Hidden on the back is a totally new equation of time indicator that utilizes a transparent window to offer a glimpse of the calendar mechanism itself. Finishing things off is a special crown that, through the use of a button in the center, can adjust all the functions of the timepiece, which eliminates the need for clumsy extra pushers. This is a complex timepiece executed in the simplest way possible.
Tackling a completely different sort of challenge, Greubel Forsey created the Tourbillon 24 Secondes Vision, its slimmest timepiece to date. In order to streamline things while retaining one of its signature tourbillons, Greubel Forsey added a unique sapphire bubble to the caseback, giving the mechanism the necessary space, without making the overall case thicker. It’s precisely placed to make it comfortable to wear, letting the watchmakers pack in more mechanics in seemingly less space.
It’s a great example of simplicity being deceiving and it’s no surprise that the white gold edition of this timepiece took the grand prize, or Aiguille d’Or, at the 2015 Grand Prix d’Horlogerie de Genève; otherwise known as the Oscars of watchmaking. This new rose gold incarnation with a black dial was created to celebrate the much-deserved award.
The tourbillon might be the company’s best-known signature, but not every Greubel Forsey actually includes a tourbillon. The Signature 1 is a perfect example of a timepiece that carries all the same DNA as the brand’s more complicated creations, but with a more pared-down approach. Not only is it the most accessible model in the collection, it’s also one of the easiest to wear, with a rose gold case that is 41.4mm across and just 11.7mm thick.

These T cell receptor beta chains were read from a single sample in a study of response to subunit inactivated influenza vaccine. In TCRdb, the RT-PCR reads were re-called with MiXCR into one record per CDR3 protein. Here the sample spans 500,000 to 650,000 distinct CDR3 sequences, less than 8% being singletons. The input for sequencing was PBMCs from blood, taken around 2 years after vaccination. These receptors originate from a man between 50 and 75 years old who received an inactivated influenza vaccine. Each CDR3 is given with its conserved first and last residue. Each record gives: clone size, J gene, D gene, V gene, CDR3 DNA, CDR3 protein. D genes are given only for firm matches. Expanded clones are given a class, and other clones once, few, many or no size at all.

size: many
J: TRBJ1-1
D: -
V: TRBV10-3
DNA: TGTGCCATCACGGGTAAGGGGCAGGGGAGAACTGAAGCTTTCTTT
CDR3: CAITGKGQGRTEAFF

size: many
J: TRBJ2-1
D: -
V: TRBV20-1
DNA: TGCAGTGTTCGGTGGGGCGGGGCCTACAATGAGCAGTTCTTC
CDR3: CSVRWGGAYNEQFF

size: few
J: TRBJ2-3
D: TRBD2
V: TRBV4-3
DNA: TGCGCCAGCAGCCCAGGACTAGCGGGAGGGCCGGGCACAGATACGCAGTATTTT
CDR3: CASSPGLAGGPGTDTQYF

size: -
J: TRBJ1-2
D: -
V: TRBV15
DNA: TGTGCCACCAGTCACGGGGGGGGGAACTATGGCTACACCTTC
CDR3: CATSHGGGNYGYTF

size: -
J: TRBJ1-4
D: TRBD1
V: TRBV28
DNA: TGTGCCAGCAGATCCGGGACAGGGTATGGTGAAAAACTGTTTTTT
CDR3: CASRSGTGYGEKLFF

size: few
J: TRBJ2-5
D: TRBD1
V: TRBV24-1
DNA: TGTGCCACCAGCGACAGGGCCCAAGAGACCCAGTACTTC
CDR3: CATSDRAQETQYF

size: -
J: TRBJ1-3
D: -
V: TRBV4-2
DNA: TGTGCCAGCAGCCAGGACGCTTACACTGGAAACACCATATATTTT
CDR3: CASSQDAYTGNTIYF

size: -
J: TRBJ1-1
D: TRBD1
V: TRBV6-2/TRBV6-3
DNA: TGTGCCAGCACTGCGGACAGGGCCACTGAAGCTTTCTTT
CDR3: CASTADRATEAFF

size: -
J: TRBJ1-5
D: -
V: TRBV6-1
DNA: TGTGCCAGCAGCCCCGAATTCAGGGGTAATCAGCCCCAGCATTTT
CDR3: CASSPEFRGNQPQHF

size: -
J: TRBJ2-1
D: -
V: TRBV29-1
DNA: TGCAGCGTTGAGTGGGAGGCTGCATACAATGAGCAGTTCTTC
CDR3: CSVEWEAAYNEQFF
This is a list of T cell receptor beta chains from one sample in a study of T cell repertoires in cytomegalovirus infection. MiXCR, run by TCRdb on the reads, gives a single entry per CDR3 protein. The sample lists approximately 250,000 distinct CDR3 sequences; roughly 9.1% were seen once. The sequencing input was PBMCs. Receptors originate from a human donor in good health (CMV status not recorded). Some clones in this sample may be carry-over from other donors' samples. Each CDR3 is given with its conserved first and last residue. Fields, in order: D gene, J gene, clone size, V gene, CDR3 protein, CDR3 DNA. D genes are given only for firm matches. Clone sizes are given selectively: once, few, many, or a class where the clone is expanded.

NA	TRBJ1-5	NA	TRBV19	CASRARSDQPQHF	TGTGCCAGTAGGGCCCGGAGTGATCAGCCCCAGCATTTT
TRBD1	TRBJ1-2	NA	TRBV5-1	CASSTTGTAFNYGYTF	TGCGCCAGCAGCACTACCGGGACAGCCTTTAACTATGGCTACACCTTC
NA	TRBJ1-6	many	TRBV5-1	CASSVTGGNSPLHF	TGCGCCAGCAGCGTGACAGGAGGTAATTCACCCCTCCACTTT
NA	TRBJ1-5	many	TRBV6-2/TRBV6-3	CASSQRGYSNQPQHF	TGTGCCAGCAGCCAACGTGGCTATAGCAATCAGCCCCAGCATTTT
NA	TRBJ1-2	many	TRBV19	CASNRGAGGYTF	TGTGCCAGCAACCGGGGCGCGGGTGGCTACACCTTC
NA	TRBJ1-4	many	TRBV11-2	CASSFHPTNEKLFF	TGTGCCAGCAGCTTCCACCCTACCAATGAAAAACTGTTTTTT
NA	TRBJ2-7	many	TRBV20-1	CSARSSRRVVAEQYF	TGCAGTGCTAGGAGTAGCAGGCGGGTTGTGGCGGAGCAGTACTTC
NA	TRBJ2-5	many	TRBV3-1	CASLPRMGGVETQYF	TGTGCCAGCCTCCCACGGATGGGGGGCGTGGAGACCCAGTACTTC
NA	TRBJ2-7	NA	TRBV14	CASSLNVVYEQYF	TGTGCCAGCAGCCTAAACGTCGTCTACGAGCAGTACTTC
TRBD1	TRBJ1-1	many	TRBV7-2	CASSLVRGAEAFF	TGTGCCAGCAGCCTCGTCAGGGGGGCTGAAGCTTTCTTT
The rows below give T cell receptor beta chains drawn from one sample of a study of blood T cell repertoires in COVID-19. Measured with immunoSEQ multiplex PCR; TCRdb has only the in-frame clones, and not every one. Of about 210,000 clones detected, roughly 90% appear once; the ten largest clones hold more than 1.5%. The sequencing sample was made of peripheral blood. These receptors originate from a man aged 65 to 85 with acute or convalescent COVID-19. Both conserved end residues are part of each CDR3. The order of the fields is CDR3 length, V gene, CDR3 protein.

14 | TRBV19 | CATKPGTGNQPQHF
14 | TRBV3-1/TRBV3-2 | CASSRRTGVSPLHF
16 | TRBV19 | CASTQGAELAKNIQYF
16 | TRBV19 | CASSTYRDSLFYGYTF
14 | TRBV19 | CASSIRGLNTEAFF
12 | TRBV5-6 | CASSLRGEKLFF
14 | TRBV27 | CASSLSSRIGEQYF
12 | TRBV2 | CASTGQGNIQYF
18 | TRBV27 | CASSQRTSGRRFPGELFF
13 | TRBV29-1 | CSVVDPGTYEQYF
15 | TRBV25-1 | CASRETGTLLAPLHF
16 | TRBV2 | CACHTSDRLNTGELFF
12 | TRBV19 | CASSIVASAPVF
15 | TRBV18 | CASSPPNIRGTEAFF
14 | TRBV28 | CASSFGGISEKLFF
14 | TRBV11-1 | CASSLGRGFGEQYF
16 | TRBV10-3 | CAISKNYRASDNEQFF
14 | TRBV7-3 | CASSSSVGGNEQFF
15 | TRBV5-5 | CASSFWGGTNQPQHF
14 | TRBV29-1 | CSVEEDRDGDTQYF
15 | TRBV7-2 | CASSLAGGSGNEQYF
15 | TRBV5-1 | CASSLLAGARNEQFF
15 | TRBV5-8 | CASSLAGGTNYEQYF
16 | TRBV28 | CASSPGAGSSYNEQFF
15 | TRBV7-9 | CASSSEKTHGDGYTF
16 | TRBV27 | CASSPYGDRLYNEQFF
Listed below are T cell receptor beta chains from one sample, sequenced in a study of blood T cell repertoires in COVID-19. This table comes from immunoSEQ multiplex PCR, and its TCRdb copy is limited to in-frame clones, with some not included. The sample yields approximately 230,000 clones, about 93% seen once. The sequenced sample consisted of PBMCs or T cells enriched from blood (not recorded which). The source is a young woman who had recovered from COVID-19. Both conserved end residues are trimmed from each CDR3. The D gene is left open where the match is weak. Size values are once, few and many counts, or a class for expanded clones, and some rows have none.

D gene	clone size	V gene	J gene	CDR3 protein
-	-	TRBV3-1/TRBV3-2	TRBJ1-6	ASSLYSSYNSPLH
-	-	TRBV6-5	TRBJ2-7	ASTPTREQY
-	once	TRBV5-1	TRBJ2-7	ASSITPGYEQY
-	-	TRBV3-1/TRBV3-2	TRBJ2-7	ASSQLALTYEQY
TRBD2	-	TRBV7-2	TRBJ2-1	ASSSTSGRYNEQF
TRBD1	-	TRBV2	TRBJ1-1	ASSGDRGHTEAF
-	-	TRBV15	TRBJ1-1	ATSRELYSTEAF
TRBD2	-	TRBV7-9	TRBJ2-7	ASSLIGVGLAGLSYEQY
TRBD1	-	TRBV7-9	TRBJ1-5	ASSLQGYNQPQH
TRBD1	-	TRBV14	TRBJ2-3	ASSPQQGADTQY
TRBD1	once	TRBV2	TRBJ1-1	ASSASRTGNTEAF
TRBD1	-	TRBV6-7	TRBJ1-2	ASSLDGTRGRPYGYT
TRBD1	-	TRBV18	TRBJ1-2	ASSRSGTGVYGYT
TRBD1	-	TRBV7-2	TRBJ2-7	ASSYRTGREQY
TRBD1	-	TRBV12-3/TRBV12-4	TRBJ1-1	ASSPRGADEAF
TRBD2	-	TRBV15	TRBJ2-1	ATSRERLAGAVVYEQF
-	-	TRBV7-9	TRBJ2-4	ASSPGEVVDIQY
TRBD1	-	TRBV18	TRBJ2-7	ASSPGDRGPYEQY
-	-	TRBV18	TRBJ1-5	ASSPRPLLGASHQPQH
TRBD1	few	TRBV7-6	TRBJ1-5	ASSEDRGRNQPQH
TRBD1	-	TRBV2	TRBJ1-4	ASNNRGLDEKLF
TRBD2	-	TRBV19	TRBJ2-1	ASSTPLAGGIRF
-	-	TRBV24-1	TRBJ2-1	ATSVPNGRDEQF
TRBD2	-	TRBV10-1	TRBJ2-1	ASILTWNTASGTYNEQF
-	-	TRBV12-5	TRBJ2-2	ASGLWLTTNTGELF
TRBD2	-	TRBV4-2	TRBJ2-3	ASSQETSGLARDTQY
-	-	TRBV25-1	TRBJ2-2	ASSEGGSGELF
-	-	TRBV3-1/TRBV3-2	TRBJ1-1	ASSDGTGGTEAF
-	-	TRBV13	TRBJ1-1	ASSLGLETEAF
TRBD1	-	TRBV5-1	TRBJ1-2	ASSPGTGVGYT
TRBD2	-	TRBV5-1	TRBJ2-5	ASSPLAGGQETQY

Created in collaboration with Didier Cretin, one of Greubel Forsey’s top watchmakers, the Signature 1 shows off the incredible hand-finishing techniques that go into every Greubel Forsey timepiece, especially on the exposed bridges and escapement, including an oversized (12.6mm) balance wheel. This very well could be the most superlative three-hand timepiece available today.
Giving the Signature 1 a run for its money though is the Double Balancier à Différentiel Constant, another Greubel Forsey without a tourbillon. Instead, there are two separate escapements, each with a balance wheel set at a different 30° angle. The time displayed represents an average of what the two balances count after being calculated through the use of a differential gear system. This is an extremely complicated way to create a more accurate timepiece, and one that required years of research and development to do correctly. One tiny miscalculation could render the entire mechanism useless.
Beyond chronometry though, the Double Balancier system is a beauty to behold, generously filling the dial cutout between 4 and 10 o’clock. A grained baseplate acts as a perfect grounding for the mirror-polished and beveled bridges and gears, with contrasting colors and blued steel accents. This is one you could stare at endlessly.
In just 12 years, Greubel Forsey has become one of the best-known watchmakers by creating true haute horlogerie. As the brand grows and evolves, so too does the level of creativity and ingenuity with which founders Robert Greubel and Stephen Forsey dream up new creations. And if this year’s collection is any indication, the two are just getting started.